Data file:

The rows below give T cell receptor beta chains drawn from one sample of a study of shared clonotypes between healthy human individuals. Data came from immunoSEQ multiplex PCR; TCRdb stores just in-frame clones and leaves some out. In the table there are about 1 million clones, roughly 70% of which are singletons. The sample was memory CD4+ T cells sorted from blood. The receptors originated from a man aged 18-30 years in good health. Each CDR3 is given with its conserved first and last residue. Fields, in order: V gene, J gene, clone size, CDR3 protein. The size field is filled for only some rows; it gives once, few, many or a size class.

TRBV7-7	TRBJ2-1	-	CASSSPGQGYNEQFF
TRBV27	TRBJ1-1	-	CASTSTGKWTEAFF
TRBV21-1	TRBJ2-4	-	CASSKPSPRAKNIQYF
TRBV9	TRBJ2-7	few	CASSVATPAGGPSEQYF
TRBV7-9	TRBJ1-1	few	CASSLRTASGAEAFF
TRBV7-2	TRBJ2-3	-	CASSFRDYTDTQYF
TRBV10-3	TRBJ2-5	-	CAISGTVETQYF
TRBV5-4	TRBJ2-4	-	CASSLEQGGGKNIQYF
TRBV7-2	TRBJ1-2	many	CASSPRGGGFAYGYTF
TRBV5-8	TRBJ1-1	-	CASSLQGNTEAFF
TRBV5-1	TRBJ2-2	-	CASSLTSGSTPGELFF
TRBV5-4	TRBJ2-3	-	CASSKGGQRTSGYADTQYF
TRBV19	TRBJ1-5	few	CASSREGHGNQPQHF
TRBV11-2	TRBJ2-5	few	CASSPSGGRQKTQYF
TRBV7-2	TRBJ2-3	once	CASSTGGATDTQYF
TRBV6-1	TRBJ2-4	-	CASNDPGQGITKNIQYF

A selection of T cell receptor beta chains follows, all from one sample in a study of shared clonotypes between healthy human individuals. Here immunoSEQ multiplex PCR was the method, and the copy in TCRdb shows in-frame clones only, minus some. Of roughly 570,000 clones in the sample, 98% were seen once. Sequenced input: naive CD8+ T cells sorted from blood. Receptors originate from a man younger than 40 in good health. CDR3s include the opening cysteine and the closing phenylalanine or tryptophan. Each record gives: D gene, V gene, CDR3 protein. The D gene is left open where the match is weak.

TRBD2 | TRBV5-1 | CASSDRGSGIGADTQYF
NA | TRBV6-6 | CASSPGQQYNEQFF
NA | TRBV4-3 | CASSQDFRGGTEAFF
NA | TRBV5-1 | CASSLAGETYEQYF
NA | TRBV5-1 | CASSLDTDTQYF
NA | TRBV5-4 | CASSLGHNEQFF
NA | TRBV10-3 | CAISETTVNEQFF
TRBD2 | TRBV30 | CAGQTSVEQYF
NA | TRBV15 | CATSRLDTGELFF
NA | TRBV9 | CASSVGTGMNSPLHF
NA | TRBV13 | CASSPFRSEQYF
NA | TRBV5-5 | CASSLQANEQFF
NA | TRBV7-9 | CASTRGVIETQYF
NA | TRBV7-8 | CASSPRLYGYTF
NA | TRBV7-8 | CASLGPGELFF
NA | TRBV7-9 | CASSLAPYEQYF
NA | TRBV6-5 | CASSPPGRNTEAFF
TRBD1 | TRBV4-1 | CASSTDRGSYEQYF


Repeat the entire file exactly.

The rows below give T cell receptor beta chains drawn from one sample of a study of shared clonotypes between healthy human individuals. Data came from immunoSEQ multiplex PCR; TCRdb stores just in-frame clones and leaves some out. In the table there are about 1 million clones, roughly 70% of which are singletons. The sample was memory CD4+ T cells sorted from blood. The receptors originated from a man aged 18-30 years in good health. Each CDR3 is given with its conserved first and last residue. Fields, in order: V gene, J gene, clone size, CDR3 protein. The size field is filled for only some rows; it gives once, few, many or a size class.

TRBV7-7	TRBJ2-1	-	CASSSPGQGYNEQFF
TRBV27	TRBJ1-1	-	CASTSTGKWTEAFF
TRBV21-1	TRBJ2-4	-	CASSKPSPRAKNIQYF
TRBV9	TRBJ2-7	few	CASSVATPAGGPSEQYF
TRBV7-9	TRBJ1-1	few	CASSLRTASGAEAFF
TRBV7-2	TRBJ2-3	-	CASSFRDYTDTQYF
TRBV10-3	TRBJ2-5	-	CAISGTVETQYF
TRBV5-4	TRBJ2-4	-	CASSLEQGGGKNIQYF
TRBV7-2	TRBJ1-2	many	CASSPRGGGFAYGYTF
TRBV5-8	TRBJ1-1	-	CASSLQGNTEAFF
TRBV5-1	TRBJ2-2	-	CASSLTSGSTPGELFF
TRBV5-4	TRBJ2-3	-	CASSKGGQRTSGYADTQYF
TRBV19	TRBJ1-5	few	CASSREGHGNQPQHF
TRBV11-2	TRBJ2-5	few	CASSPSGGRQKTQYF
TRBV7-2	TRBJ2-3	once	CASSTGGATDTQYF
TRBV6-1	TRBJ2-4	-	CASNDPGQGITKNIQYF

A selection of T cell receptor beta chains follows, all from one sample in a study of shared clonotypes between healthy human individuals. Here immunoSEQ multiplex PCR was the method, and the copy in TCRdb shows in-frame clones only, minus some. Of roughly 570,000 clones in the sample, 98% were seen once. Sequenced input: naive CD8+ T cells sorted from blood. Receptors originate from a man younger than 40 in good health. CDR3s include the opening cysteine and the closing phenylalanine or tryptophan. Each record gives: D gene, V gene, CDR3 protein. The D gene is left open where the match is weak.

TRBD2 | TRBV5-1 | CASSDRGSGIGADTQYF
NA | TRBV6-6 | CASSPGQQYNEQFF
NA | TRBV4-3 | CASSQDFRGGTEAFF
NA | TRBV5-1 | CASSLAGETYEQYF
NA | TRBV5-1 | CASSLDTDTQYF
NA | TRBV5-4 | CASSLGHNEQFF
NA | TRBV10-3 | CAISETTVNEQFF
TRBD2 | TRBV30 | CAGQTSVEQYF
NA | TRBV15 | CATSRLDTGELFF
NA | TRBV9 | CASSVGTGMNSPLHF
NA | TRBV13 | CASSPFRSEQYF
NA | TRBV5-5 | CASSLQANEQFF
NA | TRBV7-9 | CASTRGVIETQYF
NA | TRBV7-8 | CASSPRLYGYTF
NA | TRBV7-8 | CASLGPGELFF
NA | TRBV7-9 | CASSLAPYEQYF
NA | TRBV6-5 | CASSPPGRNTEAFF
TRBD1 | TRBV4-1 | CASSTDRGSYEQYF